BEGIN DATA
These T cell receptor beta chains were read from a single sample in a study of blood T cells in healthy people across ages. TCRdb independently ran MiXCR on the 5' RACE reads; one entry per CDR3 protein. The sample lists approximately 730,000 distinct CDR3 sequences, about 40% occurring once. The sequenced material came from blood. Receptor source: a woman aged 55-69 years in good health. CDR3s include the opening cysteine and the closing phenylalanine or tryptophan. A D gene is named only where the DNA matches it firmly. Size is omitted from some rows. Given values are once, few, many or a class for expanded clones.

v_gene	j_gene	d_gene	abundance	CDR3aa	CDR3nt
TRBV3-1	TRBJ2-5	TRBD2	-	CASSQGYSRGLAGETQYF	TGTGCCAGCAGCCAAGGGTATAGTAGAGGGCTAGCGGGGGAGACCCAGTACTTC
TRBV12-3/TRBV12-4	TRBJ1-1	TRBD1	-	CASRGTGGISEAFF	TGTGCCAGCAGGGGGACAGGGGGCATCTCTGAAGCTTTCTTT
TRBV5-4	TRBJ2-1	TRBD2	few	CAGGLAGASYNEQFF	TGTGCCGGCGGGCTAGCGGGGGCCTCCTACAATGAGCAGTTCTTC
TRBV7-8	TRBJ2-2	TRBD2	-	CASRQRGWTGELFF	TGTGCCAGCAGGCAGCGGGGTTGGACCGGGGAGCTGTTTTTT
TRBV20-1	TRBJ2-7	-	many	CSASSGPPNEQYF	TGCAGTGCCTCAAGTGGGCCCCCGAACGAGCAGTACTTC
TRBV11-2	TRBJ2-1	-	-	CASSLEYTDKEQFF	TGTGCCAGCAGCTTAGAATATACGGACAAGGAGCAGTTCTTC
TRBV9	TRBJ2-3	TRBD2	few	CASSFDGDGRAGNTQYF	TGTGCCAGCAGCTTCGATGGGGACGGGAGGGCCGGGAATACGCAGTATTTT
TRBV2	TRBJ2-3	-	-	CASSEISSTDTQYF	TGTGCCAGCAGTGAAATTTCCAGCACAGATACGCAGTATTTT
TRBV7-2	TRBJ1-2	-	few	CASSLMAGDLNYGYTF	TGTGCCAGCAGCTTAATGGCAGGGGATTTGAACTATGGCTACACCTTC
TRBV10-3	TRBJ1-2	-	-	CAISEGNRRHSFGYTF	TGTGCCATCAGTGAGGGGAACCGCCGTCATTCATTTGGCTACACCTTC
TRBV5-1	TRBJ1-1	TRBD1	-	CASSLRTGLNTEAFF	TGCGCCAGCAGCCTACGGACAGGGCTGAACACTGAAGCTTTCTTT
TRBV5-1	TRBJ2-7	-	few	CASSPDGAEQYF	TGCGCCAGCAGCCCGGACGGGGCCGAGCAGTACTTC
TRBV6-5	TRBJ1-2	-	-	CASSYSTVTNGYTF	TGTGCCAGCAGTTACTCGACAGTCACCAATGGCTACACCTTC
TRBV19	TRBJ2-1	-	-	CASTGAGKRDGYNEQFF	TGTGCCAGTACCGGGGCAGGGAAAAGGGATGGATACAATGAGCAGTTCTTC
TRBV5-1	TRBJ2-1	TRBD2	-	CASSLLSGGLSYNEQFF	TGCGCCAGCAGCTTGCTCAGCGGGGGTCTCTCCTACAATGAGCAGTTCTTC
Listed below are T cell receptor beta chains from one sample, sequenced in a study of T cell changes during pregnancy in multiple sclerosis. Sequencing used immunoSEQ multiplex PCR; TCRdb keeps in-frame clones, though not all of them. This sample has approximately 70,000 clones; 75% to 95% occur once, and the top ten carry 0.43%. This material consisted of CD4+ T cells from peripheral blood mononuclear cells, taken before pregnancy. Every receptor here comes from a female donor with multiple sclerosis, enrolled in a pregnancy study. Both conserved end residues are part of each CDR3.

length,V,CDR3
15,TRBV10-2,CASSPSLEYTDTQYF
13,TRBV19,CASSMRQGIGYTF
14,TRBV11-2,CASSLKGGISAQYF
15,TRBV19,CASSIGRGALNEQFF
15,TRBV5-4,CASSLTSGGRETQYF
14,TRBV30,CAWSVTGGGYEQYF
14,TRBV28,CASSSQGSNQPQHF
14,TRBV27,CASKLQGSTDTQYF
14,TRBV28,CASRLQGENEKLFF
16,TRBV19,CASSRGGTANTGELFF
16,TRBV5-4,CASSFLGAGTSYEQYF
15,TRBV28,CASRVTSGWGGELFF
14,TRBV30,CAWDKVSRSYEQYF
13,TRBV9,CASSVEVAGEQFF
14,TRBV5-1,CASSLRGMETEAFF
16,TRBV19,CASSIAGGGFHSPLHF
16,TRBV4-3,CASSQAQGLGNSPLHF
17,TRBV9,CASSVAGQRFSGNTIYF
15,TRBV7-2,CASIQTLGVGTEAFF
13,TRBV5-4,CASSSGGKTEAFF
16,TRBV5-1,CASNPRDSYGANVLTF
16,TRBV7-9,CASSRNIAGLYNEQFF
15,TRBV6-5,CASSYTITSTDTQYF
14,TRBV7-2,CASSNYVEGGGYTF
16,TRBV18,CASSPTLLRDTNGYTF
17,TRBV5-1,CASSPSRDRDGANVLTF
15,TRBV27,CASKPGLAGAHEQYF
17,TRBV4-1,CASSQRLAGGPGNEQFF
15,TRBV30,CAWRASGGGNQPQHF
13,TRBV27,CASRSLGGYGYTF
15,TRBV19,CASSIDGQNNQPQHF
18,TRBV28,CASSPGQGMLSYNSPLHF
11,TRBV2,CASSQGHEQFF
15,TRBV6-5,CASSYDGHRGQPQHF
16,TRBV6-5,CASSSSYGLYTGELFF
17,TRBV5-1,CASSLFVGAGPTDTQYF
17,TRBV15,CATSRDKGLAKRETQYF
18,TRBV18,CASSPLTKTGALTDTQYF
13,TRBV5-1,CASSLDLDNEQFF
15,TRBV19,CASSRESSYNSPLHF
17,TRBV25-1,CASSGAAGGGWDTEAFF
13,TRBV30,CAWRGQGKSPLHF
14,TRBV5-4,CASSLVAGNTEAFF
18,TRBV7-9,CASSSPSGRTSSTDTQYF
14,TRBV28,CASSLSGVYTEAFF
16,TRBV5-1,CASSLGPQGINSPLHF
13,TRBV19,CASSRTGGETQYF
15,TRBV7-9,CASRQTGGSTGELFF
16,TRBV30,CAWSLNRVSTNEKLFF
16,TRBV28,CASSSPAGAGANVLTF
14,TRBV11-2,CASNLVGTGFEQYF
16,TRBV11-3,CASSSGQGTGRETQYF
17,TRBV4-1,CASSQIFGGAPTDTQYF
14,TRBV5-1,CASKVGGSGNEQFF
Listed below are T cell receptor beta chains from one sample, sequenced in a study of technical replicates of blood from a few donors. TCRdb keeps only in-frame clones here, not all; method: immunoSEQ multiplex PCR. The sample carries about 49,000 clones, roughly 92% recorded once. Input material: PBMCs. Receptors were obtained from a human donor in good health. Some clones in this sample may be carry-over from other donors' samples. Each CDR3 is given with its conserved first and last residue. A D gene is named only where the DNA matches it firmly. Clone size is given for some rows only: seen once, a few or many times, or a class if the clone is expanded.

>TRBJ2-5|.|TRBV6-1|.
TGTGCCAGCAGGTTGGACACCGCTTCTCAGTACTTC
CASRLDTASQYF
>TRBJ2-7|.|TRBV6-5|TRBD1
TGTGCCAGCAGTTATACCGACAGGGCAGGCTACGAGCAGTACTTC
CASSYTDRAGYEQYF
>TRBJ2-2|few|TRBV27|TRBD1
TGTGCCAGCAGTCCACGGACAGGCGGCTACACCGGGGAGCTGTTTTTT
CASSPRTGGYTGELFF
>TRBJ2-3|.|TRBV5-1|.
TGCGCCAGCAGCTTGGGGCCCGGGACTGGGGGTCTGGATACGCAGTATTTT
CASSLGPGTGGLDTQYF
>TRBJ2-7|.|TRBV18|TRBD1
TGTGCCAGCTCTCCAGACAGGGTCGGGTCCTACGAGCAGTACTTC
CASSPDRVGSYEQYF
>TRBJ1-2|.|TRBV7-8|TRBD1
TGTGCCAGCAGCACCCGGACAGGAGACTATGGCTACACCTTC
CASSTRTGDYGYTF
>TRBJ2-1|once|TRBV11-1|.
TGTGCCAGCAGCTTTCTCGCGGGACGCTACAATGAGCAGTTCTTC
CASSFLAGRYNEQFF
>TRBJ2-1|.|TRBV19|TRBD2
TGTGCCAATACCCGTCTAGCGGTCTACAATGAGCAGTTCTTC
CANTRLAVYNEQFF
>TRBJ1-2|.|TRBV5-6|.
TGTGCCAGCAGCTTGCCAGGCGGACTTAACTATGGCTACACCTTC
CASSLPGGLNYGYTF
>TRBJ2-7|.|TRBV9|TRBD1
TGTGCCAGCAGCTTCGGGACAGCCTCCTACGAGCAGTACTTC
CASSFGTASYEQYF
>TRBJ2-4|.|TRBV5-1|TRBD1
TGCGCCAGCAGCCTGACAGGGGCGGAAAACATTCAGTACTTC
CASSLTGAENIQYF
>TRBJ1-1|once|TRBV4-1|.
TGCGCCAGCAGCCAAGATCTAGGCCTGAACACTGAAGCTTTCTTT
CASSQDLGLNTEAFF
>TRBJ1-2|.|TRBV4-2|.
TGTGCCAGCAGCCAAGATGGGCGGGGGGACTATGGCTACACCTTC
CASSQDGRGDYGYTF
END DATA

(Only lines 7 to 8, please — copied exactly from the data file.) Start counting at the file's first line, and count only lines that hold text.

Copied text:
TRBV20-1	TRBJ2-7	-	many	CSASSGPPNEQYF	TGCAGTGCCTCAAGTGGGCCCCCGAACGAGCAGTACTTC
TRBV11-2	TRBJ2-1	-	-	CASSLEYTDKEQFF	TGTGCCAGCAGCTTAGAATATACGGACAAGGAGCAGTTCTTC